Filmmaker Kevin Smith has taken a rather novel approach to releasing his latest film, Red State: he’s doing it entirely by himself. In an unprecedented move at this year’s Sundance Film Festival in Park City, Utah, during which he also went head to head with the Phelps family of the Westboro Baptist Church in a protest before his film’s premiere, Smith held an auction for the film’s distribution rights, and ultimately sold them to himself for a dollar via Twitter. While self-distribution isn’t a new idea, the very public shaming of just about every major player in Hollywood while pursuing it most definitely is. This is a bold step for independent film and the possibilities in more movies reaching an ever growing audience. Anyway, as part of his self-release platform, he has taken the film on a fifteen city tour, complete with one of his Q&A sessions afterward (worth an admission in and of itself, honestly), and being a fan of his, I was in attendance at last week’s stop in Atlanta, GA.
The show wasn’t exactly sold out, and there were plenty of seats, but remember, this tour was at a premium, and after all, the movie gets a full release later this year. In any case, there’s something quite fulfilling about experiencing a film for the first time from a director you’ve followed since his first movie with an auditorium full of other fans.
Red State is a film that is totally unlike anything else Kevin Smith has ever attempted, not only in subject matter, but in aesthetics and style as well. Turning in a frenetic, jump-cut filled horror-action-thriller (that’s still a bit funny), Smith shows his true potential as a filmmaker, and though I’m not going to get into the film itself, I think it’s important to note that his movie gets dark, dark, dark. Actually, it probably functions most successfully as a black comedy, with lots and lots of bullets.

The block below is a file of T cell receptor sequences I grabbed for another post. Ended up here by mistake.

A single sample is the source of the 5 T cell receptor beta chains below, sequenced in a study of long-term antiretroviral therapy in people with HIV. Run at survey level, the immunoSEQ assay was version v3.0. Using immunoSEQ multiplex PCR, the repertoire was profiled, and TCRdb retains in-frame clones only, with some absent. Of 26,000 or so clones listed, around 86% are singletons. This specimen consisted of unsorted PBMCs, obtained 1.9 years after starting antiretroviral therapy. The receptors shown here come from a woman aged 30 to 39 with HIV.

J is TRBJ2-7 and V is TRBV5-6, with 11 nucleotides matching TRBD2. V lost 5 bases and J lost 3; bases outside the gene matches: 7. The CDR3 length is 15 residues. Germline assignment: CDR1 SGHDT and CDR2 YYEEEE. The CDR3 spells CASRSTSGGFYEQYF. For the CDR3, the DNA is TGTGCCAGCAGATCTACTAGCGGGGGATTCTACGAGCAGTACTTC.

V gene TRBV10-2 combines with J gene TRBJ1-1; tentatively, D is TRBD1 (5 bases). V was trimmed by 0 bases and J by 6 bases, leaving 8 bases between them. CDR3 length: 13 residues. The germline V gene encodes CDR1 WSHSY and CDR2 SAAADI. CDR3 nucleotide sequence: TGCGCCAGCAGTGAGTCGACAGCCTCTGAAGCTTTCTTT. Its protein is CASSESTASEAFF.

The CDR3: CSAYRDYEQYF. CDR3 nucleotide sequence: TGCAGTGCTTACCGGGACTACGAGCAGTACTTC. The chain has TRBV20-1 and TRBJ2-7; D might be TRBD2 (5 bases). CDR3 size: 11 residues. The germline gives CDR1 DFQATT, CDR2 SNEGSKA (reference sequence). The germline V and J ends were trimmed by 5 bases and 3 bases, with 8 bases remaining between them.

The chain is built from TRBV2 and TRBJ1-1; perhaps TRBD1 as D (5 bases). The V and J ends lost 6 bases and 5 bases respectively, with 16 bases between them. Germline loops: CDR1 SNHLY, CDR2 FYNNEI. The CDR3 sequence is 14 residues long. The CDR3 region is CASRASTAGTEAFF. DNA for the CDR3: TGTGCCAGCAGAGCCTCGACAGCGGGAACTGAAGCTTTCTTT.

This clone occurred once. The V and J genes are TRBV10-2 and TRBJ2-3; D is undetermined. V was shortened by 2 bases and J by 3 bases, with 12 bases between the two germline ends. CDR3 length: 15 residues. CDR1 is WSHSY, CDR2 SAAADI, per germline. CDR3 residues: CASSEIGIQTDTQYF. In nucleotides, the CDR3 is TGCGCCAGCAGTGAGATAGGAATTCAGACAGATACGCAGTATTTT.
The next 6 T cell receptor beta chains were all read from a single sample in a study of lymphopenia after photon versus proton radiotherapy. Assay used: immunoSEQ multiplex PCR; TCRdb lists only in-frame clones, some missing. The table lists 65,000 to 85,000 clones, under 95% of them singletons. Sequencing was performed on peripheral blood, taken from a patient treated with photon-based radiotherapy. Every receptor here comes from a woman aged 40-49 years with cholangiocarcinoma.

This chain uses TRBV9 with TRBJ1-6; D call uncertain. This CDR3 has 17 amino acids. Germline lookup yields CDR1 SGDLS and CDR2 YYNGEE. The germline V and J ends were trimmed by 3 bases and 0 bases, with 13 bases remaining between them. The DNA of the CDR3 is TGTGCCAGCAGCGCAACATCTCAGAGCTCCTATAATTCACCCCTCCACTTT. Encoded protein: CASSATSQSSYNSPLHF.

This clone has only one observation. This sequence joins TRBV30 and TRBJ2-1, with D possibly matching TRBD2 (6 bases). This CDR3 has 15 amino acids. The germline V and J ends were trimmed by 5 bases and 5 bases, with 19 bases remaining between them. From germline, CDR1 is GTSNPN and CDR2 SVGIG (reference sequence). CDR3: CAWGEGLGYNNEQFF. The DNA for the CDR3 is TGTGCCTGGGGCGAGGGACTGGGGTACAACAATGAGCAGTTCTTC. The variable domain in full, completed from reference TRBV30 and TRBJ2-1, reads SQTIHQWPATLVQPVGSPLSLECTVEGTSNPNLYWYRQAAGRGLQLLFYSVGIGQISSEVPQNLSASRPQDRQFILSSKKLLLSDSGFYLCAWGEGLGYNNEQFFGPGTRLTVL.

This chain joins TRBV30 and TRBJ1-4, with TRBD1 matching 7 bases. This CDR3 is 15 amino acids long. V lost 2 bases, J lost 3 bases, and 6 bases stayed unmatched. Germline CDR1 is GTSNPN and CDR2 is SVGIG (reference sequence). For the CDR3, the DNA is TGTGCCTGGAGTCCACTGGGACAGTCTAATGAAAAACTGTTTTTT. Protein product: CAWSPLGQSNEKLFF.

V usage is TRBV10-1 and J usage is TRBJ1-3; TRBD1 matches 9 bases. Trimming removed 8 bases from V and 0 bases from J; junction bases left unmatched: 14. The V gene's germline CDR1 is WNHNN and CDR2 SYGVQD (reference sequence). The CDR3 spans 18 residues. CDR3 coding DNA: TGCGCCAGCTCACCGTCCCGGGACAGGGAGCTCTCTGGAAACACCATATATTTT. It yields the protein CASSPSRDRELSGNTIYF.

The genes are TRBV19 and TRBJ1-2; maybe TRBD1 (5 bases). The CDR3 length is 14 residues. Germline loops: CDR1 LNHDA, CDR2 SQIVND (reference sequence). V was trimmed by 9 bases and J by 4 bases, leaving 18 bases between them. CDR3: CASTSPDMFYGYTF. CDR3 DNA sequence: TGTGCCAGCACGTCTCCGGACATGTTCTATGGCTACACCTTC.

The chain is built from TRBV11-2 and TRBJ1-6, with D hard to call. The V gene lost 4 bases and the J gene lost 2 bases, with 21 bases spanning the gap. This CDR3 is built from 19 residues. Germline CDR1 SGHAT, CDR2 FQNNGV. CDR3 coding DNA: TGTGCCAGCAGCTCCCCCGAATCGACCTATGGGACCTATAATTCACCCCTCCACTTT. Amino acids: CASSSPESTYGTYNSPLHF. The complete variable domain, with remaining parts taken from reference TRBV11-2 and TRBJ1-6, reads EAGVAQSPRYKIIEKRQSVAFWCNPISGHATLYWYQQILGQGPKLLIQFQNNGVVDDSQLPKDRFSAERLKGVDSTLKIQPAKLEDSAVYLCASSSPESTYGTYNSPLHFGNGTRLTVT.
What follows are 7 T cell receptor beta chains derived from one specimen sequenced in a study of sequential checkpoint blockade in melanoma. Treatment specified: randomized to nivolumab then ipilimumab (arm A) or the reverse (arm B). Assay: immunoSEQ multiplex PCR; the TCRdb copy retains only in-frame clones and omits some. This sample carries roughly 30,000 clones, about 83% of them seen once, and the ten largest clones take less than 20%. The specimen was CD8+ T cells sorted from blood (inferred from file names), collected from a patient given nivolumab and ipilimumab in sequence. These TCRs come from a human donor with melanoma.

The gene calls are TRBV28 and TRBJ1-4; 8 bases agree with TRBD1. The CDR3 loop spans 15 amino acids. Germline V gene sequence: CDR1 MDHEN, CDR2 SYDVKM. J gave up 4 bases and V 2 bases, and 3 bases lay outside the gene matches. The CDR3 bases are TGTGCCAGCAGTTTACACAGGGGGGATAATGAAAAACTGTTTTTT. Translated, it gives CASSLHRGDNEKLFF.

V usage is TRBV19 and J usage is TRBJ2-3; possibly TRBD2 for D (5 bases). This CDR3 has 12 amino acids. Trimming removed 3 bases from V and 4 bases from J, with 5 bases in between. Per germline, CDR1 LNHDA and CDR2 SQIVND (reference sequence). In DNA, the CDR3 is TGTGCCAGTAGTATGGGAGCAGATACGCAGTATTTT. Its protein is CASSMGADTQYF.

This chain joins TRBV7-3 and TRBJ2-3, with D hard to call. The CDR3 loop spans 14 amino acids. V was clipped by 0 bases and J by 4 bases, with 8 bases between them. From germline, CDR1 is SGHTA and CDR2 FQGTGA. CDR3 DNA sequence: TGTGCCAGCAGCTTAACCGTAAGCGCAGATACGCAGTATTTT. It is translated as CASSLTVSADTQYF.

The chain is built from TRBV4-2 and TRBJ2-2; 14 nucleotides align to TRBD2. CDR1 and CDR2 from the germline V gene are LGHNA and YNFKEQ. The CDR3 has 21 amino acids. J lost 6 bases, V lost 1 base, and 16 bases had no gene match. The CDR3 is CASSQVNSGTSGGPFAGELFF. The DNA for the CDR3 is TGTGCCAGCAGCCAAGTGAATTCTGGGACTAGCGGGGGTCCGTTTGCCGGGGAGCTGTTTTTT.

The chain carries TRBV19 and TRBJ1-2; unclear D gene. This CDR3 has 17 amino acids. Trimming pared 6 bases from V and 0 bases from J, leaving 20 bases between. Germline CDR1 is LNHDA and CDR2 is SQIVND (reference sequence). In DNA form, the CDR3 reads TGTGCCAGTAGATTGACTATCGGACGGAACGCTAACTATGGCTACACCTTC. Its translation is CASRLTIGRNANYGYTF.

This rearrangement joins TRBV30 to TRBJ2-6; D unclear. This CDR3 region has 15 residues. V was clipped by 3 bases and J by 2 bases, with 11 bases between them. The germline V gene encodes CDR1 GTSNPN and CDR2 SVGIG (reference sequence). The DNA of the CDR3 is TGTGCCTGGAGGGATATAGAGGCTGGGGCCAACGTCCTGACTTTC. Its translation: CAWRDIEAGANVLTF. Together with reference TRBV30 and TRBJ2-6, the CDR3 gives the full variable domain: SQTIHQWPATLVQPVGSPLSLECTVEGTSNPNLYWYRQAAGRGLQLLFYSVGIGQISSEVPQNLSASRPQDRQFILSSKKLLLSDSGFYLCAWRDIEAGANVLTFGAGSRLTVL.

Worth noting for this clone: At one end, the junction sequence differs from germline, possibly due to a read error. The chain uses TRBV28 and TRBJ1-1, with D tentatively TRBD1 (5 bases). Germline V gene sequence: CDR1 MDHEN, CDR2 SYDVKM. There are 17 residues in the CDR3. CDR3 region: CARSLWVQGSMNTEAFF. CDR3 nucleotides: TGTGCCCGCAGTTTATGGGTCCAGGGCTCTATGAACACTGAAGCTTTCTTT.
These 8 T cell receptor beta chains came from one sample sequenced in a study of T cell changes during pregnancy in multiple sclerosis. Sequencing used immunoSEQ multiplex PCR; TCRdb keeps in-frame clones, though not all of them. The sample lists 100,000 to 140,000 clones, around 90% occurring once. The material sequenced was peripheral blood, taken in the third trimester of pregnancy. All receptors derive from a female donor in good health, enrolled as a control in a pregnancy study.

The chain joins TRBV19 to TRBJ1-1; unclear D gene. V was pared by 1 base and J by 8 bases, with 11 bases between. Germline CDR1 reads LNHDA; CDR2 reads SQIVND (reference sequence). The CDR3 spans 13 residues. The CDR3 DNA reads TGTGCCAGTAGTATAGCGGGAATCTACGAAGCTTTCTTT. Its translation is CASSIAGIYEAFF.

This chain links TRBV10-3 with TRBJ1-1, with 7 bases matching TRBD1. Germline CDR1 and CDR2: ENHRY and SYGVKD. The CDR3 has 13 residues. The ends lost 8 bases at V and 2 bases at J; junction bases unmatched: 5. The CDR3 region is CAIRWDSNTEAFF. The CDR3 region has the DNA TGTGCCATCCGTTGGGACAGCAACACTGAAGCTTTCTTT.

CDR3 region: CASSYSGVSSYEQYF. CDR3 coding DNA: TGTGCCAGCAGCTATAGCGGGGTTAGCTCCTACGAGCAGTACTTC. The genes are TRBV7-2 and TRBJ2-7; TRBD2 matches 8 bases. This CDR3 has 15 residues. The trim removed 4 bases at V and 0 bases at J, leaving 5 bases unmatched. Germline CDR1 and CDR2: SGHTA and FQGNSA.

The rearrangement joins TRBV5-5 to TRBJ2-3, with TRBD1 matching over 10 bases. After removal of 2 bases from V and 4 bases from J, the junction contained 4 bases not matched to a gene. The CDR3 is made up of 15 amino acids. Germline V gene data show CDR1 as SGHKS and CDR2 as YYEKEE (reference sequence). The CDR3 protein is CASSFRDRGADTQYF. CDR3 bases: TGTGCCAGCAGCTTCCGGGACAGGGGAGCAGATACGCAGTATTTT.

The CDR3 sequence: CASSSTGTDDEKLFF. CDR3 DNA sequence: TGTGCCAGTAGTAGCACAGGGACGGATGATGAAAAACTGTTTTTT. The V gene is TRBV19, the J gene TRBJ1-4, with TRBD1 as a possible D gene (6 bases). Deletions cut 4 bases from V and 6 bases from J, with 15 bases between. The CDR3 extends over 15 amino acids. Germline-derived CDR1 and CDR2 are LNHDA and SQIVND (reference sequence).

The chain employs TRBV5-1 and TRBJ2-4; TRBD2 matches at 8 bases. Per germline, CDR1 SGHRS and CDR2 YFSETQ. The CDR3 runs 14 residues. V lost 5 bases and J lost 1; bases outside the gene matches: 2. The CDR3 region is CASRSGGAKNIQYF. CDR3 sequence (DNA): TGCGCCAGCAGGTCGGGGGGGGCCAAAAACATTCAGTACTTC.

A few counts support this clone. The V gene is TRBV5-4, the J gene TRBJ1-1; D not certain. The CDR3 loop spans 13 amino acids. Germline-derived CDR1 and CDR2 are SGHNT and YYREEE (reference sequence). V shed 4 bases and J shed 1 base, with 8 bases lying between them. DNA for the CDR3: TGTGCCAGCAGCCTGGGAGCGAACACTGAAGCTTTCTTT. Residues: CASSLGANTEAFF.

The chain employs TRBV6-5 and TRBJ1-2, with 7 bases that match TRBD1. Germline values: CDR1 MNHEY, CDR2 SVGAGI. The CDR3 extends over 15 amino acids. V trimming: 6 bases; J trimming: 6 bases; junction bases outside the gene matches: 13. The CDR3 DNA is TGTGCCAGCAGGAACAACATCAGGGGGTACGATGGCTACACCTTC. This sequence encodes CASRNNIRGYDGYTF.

The movie tells the story of the law enforcement siege on the Five Points Trinity Church, a small-town family-run church that protests the abominations of society at every turn, and take their beliefs to their terrifying and bloody conclusions when the abduct a trio of high school friends who they label as fornicators. That the Five Points worshippers have their roots in the very real, very crazy and very scary Westboro Baptist Church lends the film just enough current events credibility to work its way under your skin. Michael Parks plays Abin Cooper, the Fred Phelps-like leader of his family and church (they’re one and the same), and he is simply phenomenal. When asked after the film about the prospects for an award nomination later this year, Smith responded that “they don’t make awards for what’s up there” on the screen. I wholeheartedly concur. In a cast that includes Melissa Leo, John Goodman, and Stephen Root, Parks is a standout. His performance is nothing less than mesmerizing.
The film aside (and I promise you, I will write a ton about this movie once it gets released), the Q&A afterward was typical Smith faire, with his verbose, profanity-laden responses making their way through the answers of four questions in an hour and a half. This is par for the course, as Smith is a natural talker – he hosts numerous podcasts throughout the week at his SModcast site. He discussed his intention to retire after his next film, Hit Somebody at great length, stating that he’s tapped out. “I wanted to go out with something that would show what I’m capable of,” Smith said. “If the past twenty years have been me going to film school, learning to direct movies, in front of an audience, then these last two are my show pieces; they’re my thesis films.” If Red State’s success in undercutting and outpacing expectations of what exactly a Kevin Smith Film is is any indication of what he’s capable of, then I can’t wait to see what’s in store for us with Hit Somebody. It’s a shame we’ll be losing a filmmaker who is apparently at the top of his form.